BRAC University Institutional Repository

Impact of manufacturing industry specific FDI inflow on economic growth

Show simple item record

dc.contributor.advisor Munshi, Farzana
dc.contributor.author Mubde, Mutasim Billah
dc.date.accessioned 2018-11-28T06:21:41Z
dc.date.available 2018-11-28T06:21:41Z
dc.date.copyright 2018
dc.date.issued 2018-09
dc.identifier.other ID 15305005
dc.identifier.uri http://hdl.handle.net/10361/10888
dc.description This thesis is submitted in a partial fulfillment of the requirements for the degree of Bachelor of Social Sciences in Economics, 2018. en_US
dc.description Cataloged from PDF version of thesis.
dc.description Includes bibliographical references (page 21- 23).
dc.description.abstract Investment is hailed as the primary proponent of growth in all economies which makes Foreign Direct Investment inflow a necessary and important part of growth analysis. The FDI decision however depends on the innovation intensity of various industries, among other factors. This particular concept warrants the importance of investigating the industry specific FDI inflow and its relation to growth. Previous literatures has not looked into the impact of the industry-specific FDI inflow, coupled with innovation intensities, on economic growth and thus, the paper looks into whether manufacturing industry specific FDI inflow through four degrees of innovation intensity has a statistically significant impact on economic growth. Using the OECD categorization of manufacturing industries’ technological intensity and taking data on 35 countries over 15 years, from the OECD and WDI database, and using a fixed effects panel estimation with robust standard errors, it is observed that FDI in medium low tech manufacturing industries cause a statistically significant rise in per capita GDP. The finding is interpreted by looking at the resultant market operation structure of the medium low tech industries, which are primarily involved in manufacturing intermediate goods and normal consumer goods. As these industries have a higher product turnover, the impact of this investment can be captured on the short-run or medium-run analysis, whereas the returns on investment in the high-tech industries rarely has any significant impact on the short-run analysis. With regards to these results, policies to attract FDI in medium low-tech industries are inherently beneficial for the recipient nations. Thus, policies enacting FDI liberalization is required to induce higher economic growth. en_US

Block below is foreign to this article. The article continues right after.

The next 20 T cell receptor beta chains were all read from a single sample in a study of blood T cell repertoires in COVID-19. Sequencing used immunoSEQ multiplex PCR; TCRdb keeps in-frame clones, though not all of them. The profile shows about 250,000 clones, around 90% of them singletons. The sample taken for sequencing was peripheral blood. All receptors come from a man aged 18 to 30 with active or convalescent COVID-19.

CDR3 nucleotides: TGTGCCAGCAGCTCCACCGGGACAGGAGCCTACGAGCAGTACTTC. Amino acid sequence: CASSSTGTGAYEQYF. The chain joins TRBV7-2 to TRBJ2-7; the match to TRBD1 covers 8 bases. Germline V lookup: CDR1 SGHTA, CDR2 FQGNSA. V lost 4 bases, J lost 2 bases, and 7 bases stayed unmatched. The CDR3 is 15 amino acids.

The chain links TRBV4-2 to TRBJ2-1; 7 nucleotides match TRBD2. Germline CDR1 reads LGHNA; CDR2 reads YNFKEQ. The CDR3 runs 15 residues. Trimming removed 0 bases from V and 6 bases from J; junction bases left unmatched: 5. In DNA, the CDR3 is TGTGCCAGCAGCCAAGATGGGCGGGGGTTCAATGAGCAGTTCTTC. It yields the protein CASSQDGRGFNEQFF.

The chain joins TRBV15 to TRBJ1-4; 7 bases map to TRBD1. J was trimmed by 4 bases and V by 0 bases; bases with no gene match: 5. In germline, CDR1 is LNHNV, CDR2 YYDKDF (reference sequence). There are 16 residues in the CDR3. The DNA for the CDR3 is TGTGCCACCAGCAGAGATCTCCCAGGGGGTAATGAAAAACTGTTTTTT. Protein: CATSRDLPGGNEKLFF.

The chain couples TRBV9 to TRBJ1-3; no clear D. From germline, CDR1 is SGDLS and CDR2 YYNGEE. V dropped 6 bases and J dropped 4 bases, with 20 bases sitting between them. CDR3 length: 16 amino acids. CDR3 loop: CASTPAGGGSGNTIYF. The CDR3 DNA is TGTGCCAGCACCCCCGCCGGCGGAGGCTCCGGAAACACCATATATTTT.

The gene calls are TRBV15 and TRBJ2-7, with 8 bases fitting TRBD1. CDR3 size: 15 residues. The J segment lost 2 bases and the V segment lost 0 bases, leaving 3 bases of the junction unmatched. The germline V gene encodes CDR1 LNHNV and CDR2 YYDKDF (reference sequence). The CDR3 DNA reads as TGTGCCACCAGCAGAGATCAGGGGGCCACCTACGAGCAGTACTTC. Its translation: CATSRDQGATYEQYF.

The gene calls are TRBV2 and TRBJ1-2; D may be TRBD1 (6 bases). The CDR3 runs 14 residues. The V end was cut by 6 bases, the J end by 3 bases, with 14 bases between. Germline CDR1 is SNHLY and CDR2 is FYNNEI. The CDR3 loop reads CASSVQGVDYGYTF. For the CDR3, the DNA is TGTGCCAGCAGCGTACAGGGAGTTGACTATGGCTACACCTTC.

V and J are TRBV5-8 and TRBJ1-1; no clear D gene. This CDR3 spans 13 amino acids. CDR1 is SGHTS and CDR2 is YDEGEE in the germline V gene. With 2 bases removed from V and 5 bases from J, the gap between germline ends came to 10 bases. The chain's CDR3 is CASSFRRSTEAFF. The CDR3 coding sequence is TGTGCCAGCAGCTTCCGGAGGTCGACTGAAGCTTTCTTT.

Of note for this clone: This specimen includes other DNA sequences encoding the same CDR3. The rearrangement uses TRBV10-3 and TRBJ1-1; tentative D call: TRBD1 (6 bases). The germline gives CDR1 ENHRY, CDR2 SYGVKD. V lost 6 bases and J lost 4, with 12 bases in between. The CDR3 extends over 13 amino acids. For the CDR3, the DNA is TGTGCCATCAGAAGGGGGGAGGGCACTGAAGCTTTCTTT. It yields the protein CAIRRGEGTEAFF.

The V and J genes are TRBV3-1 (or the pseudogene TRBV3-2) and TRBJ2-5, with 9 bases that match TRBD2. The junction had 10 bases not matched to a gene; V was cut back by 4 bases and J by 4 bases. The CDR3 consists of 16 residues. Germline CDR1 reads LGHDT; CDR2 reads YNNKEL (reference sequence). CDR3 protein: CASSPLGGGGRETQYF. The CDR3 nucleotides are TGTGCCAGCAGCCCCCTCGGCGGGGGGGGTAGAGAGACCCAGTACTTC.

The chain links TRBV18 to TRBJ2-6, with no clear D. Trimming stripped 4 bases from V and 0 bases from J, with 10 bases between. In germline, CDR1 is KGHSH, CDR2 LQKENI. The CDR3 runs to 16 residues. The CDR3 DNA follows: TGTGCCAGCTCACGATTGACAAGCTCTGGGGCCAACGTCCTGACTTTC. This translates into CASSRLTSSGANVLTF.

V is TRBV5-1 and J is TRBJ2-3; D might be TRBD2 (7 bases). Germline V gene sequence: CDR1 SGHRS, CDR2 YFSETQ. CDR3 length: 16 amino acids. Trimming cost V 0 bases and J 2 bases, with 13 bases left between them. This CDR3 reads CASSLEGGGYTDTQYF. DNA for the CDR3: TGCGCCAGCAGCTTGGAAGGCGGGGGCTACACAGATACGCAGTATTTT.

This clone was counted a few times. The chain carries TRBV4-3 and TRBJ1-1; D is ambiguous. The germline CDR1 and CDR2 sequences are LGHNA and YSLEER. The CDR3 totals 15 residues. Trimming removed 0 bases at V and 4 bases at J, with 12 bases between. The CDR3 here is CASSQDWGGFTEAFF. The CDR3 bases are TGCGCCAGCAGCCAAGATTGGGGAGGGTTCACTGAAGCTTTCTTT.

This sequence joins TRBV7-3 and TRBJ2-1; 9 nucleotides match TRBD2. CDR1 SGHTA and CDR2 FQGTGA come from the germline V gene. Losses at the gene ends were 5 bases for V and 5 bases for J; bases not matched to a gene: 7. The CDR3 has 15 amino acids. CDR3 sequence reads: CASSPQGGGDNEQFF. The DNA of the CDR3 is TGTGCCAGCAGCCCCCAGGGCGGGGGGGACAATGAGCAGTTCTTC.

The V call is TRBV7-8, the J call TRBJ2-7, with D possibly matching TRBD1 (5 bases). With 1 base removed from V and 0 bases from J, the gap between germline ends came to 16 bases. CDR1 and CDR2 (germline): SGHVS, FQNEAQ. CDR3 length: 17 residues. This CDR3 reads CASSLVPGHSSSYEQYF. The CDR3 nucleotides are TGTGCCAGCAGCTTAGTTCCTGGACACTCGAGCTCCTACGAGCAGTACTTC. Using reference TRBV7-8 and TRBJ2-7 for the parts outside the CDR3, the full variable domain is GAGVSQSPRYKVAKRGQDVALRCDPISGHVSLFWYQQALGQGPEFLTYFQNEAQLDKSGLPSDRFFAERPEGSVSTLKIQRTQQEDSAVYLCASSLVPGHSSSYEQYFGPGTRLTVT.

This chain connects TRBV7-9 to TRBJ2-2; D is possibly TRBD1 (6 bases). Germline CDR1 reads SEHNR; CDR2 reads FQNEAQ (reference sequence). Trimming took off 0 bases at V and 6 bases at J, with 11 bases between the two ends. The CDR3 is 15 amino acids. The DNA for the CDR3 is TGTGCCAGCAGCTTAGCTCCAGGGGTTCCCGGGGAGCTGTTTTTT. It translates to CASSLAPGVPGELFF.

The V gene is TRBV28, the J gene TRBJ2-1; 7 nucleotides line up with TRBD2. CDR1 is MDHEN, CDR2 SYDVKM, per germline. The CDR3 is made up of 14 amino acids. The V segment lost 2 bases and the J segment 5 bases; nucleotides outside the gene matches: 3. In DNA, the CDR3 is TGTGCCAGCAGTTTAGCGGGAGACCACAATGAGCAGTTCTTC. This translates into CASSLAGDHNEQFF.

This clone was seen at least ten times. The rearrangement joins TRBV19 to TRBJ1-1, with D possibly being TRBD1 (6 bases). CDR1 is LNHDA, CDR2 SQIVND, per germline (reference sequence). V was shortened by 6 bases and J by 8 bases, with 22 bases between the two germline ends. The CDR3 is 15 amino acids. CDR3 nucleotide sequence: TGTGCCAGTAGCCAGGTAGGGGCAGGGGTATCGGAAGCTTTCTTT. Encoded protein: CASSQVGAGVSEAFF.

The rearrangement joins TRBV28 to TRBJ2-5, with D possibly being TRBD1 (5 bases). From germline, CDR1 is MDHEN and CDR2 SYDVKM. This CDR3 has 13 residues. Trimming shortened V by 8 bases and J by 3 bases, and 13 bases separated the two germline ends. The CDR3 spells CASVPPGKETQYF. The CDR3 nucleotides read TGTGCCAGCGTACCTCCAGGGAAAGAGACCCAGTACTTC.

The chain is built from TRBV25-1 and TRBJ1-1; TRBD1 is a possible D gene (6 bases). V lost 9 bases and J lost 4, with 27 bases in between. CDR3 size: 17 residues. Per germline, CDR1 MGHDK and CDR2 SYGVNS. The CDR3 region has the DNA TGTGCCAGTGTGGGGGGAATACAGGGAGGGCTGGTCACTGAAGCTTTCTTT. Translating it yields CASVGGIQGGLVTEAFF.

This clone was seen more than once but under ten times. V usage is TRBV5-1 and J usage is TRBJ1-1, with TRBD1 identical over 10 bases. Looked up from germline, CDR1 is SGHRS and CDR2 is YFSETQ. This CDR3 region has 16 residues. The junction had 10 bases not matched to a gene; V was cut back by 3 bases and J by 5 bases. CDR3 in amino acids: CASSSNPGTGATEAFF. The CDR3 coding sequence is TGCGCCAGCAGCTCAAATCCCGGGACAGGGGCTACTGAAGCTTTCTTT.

dc.description.statementofresponsibility Mutasim Billah Mubde
dc.format.extent 35 pages
dc.language.iso en en_US
dc.publisher BRAC University en_US
dc.rights BRAC University thesis reports are protected by copyright. They may be viewed from this source for any purpose, but reproduction or distribution in any format is prohibited without written permission.
dc.subject Manufacturing industry en_US
dc.subject FDI inflow en_US
dc.subject Economic growth en_US
dc.subject Innovation intensity en_US
dc.subject.lcsh Manufacturing industries -- Bangladesh
dc.subject.lcsh Economics.
dc.subject.lcsh Development economics.
dc.title Impact of manufacturing industry specific FDI inflow on economic growth en_US
dc.type Thesis en_US
dc.contributor.department Department of Economics and Social Sciences, BRAC University
dc.description.degree B. in Economics


Files in this item

This item appears in the following Collection(s)

Show simple item record

Policy Guidelines

Search BRACU Repository


Advanced Search

Browse

My Account

Statistics